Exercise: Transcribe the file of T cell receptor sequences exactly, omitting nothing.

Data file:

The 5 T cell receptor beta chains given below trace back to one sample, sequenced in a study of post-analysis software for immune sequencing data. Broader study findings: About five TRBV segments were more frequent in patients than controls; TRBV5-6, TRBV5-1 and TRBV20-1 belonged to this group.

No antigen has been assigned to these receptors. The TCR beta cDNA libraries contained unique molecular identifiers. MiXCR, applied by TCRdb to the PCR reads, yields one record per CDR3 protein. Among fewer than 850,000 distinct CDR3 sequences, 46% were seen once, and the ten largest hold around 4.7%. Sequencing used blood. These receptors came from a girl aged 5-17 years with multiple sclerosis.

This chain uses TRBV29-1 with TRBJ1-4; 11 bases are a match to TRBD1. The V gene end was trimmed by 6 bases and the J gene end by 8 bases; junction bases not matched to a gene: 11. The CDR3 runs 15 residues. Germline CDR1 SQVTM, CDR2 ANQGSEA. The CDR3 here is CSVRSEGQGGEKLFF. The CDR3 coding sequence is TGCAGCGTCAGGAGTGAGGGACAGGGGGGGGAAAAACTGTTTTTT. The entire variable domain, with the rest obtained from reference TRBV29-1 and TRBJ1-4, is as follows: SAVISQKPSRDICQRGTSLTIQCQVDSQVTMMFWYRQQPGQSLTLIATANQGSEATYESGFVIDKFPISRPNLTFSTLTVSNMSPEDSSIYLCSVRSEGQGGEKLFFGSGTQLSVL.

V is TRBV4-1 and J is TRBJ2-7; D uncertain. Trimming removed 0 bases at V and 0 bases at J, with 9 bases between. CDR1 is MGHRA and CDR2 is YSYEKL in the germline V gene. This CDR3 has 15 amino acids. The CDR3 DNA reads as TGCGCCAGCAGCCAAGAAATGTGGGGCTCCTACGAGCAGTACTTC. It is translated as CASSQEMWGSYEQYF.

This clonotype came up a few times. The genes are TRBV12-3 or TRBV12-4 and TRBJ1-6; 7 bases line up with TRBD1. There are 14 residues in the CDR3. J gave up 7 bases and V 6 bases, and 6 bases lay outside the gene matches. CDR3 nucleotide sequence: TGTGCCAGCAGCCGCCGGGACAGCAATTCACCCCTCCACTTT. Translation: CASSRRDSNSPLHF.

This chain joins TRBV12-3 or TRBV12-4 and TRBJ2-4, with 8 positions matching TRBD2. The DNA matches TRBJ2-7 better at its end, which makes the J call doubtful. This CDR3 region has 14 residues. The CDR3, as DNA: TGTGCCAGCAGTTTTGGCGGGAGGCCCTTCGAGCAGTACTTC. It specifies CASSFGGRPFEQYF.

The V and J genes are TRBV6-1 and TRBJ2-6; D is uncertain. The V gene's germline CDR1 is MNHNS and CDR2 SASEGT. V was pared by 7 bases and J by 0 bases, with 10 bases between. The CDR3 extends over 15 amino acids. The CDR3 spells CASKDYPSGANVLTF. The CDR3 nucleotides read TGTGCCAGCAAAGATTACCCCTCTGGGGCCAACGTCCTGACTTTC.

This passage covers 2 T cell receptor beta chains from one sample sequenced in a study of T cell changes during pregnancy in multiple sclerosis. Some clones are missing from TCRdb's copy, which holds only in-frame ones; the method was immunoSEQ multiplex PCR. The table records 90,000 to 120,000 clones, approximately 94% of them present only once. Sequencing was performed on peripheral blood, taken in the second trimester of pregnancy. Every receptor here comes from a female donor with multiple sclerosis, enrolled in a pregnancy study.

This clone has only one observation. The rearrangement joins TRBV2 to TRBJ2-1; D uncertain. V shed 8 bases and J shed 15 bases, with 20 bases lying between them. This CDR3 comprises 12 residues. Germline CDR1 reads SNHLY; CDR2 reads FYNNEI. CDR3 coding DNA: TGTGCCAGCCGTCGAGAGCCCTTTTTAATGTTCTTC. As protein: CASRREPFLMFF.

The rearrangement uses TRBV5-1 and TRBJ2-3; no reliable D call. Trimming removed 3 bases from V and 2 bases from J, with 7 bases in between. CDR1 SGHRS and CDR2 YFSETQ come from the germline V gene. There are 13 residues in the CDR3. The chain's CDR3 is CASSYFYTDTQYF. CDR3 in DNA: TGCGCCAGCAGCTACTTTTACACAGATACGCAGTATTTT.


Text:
The 5 T cell receptor beta chains given below trace back to one sample, sequenced in a study of post-analysis software for immune sequencing data. Broader study findings: About five TRBV segments were more frequent in patients than controls; TRBV5-6, TRBV5-1 and TRBV20-1 belonged to this group.

No antigen has been assigned to these receptors. The TCR beta cDNA libraries contained unique molecular identifiers. MiXCR, applied by TCRdb to the PCR reads, yields one record per CDR3 protein. Among fewer than 850,000 distinct CDR3 sequences, 46% were seen once, and the ten largest hold around 4.7%. Sequencing used blood. These receptors came from a girl aged 5-17 years with multiple sclerosis.

This chain uses TRBV29-1 with TRBJ1-4; 11 bases are a match to TRBD1. The V gene end was trimmed by 6 bases and the J gene end by 8 bases; junction bases not matched to a gene: 11. The CDR3 runs 15 residues. Germline CDR1 SQVTM, CDR2 ANQGSEA. The CDR3 here is CSVRSEGQGGEKLFF. The CDR3 coding sequence is TGCAGCGTCAGGAGTGAGGGACAGGGGGGGGAAAAACTGTTTTTT. The entire variable domain, with the rest obtained from reference TRBV29-1 and TRBJ1-4, is as follows: SAVISQKPSRDICQRGTSLTIQCQVDSQVTMMFWYRQQPGQSLTLIATANQGSEATYESGFVIDKFPISRPNLTFSTLTVSNMSPEDSSIYLCSVRSEGQGGEKLFFGSGTQLSVL.

V is TRBV4-1 and J is TRBJ2-7; D uncertain. Trimming removed 0 bases at V and 0 bases at J, with 9 bases between. CDR1 is MGHRA and CDR2 is YSYEKL in the germline V gene. This CDR3 has 15 amino acids. The CDR3 DNA reads as TGCGCCAGCAGCCAAGAAATGTGGGGCTCCTACGAGCAGTACTTC. It is translated as CASSQEMWGSYEQYF.

This clonotype came up a few times. The genes are TRBV12-3 or TRBV12-4 and TRBJ1-6; 7 bases line up with TRBD1. There are 14 residues in the CDR3. J gave up 7 bases and V 6 bases, and 6 bases lay outside the gene matches. CDR3 nucleotide sequence: TGTGCCAGCAGCCGCCGGGACAGCAATTCACCCCTCCACTTT. Translation: CASSRRDSNSPLHF.

This chain joins TRBV12-3 or TRBV12-4 and TRBJ2-4, with 8 positions matching TRBD2. The DNA matches TRBJ2-7 better at its end, which makes the J call doubtful. This CDR3 region has 14 residues. The CDR3, as DNA: TGTGCCAGCAGTTTTGGCGGGAGGCCCTTCGAGCAGTACTTC. It specifies CASSFGGRPFEQYF.

The V and J genes are TRBV6-1 and TRBJ2-6; D is uncertain. The V gene's germline CDR1 is MNHNS and CDR2 SASEGT. V was pared by 7 bases and J by 0 bases, with 10 bases between. The CDR3 extends over 15 amino acids. The CDR3 spells CASKDYPSGANVLTF. The CDR3 nucleotides read TGTGCCAGCAAAGATTACCCCTCTGGGGCCAACGTCCTGACTTTC.

This passage covers 2 T cell receptor beta chains from one sample sequenced in a study of T cell changes during pregnancy in multiple sclerosis. Some clones are missing from TCRdb's copy, which holds only in-frame ones; the method was immunoSEQ multiplex PCR. The table records 90,000 to 120,000 clones, approximately 94% of them present only once. Sequencing was performed on peripheral blood, taken in the second trimester of pregnancy. Every receptor here comes from a female donor with multiple sclerosis, enrolled in a pregnancy study.

This clone has only one observation. The rearrangement joins TRBV2 to TRBJ2-1; D uncertain. V shed 8 bases and J shed 15 bases, with 20 bases lying between them. This CDR3 comprises 12 residues. Germline CDR1 reads SNHLY; CDR2 reads FYNNEI. CDR3 coding DNA: TGTGCCAGCCGTCGAGAGCCCTTTTTAATGTTCTTC. As protein: CASRREPFLMFF.

The rearrangement uses TRBV5-1 and TRBJ2-3; no reliable D call. Trimming removed 3 bases from V and 2 bases from J, with 7 bases in between. CDR1 SGHRS and CDR2 YFSETQ come from the germline V gene. There are 13 residues in the CDR3. The chain's CDR3 is CASSYFYTDTQYF. CDR3 in DNA: TGCGCCAGCAGCTACTTTTACACAGATACGCAGTATTTT.